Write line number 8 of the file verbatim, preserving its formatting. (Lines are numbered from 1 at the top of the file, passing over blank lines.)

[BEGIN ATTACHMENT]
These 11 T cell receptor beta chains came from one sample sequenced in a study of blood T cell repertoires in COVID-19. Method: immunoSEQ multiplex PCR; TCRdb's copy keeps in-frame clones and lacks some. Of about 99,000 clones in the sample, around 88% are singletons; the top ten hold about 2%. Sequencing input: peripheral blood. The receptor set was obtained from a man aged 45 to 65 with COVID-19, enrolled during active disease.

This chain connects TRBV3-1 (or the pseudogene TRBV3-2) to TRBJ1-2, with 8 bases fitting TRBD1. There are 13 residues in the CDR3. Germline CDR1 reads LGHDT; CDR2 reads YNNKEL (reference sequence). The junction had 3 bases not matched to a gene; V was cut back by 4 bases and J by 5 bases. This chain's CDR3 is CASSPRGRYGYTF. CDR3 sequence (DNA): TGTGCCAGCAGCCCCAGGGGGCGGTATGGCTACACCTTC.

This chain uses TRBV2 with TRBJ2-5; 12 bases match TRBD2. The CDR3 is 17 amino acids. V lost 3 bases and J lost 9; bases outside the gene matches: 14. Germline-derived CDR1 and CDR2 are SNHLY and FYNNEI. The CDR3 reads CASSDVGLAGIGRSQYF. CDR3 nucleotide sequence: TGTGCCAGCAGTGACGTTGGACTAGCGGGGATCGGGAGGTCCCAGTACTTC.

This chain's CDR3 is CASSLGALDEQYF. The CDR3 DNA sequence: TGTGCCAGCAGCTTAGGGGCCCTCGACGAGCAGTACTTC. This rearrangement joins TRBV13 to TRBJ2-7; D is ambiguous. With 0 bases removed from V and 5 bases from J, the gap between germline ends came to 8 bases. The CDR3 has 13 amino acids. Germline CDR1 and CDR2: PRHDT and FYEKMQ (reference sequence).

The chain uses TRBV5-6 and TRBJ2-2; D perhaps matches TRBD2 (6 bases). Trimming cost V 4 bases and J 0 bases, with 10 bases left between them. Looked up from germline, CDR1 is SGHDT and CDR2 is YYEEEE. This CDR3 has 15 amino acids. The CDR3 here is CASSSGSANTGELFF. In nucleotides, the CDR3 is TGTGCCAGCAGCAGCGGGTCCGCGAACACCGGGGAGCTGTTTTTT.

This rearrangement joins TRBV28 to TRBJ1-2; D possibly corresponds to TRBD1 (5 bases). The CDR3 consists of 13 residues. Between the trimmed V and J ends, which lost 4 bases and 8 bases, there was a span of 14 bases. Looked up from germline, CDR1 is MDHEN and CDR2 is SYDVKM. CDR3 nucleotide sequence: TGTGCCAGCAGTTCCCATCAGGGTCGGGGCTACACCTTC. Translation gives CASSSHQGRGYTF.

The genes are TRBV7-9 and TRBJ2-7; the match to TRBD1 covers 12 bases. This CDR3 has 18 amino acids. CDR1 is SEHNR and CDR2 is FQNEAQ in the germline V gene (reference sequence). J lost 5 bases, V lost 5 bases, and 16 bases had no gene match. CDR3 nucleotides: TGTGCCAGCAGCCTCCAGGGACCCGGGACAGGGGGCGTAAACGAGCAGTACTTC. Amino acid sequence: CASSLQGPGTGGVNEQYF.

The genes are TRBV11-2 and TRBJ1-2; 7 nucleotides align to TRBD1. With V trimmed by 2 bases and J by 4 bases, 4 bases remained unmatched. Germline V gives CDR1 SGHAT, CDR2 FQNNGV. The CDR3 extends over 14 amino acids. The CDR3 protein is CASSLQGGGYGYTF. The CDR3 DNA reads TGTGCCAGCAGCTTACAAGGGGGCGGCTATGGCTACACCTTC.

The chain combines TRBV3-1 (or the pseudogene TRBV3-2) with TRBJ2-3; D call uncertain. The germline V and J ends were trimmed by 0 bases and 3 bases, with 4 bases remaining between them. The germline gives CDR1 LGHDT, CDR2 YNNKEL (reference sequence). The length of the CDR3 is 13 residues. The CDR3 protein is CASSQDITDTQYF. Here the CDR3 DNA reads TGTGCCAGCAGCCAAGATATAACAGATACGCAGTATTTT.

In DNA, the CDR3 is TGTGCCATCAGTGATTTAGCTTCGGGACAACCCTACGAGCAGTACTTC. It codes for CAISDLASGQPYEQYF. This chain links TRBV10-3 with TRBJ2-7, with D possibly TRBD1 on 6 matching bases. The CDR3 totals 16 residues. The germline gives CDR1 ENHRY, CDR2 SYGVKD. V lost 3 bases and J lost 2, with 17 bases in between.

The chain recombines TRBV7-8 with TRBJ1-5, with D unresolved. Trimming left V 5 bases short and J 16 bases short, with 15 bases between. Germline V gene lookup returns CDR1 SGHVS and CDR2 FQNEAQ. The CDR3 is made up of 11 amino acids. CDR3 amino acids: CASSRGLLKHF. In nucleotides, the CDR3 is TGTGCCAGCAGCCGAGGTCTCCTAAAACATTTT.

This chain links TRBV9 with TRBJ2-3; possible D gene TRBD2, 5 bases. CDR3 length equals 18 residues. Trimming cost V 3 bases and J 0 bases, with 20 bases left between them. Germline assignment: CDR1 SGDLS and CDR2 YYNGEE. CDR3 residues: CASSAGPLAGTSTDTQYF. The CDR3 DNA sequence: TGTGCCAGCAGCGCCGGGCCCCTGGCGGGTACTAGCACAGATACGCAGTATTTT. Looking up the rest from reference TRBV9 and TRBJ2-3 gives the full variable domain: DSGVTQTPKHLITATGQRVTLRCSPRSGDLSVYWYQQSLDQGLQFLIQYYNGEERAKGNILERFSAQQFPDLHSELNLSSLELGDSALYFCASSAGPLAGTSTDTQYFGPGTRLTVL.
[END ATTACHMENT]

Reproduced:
The genes are TRBV11-2 and TRBJ1-2; 7 nucleotides align to TRBD1. With V trimmed by 2 bases and J by 4 bases, 4 bases remained unmatched. Germline V gives CDR1 SGHAT, CDR2 FQNNGV. The CDR3 extends over 14 amino acids. The CDR3 protein is CASSLQGGGYGYTF. The CDR3 DNA reads TGTGCCAGCAGCTTACAAGGGGGCGGCTATGGCTACACCTTC.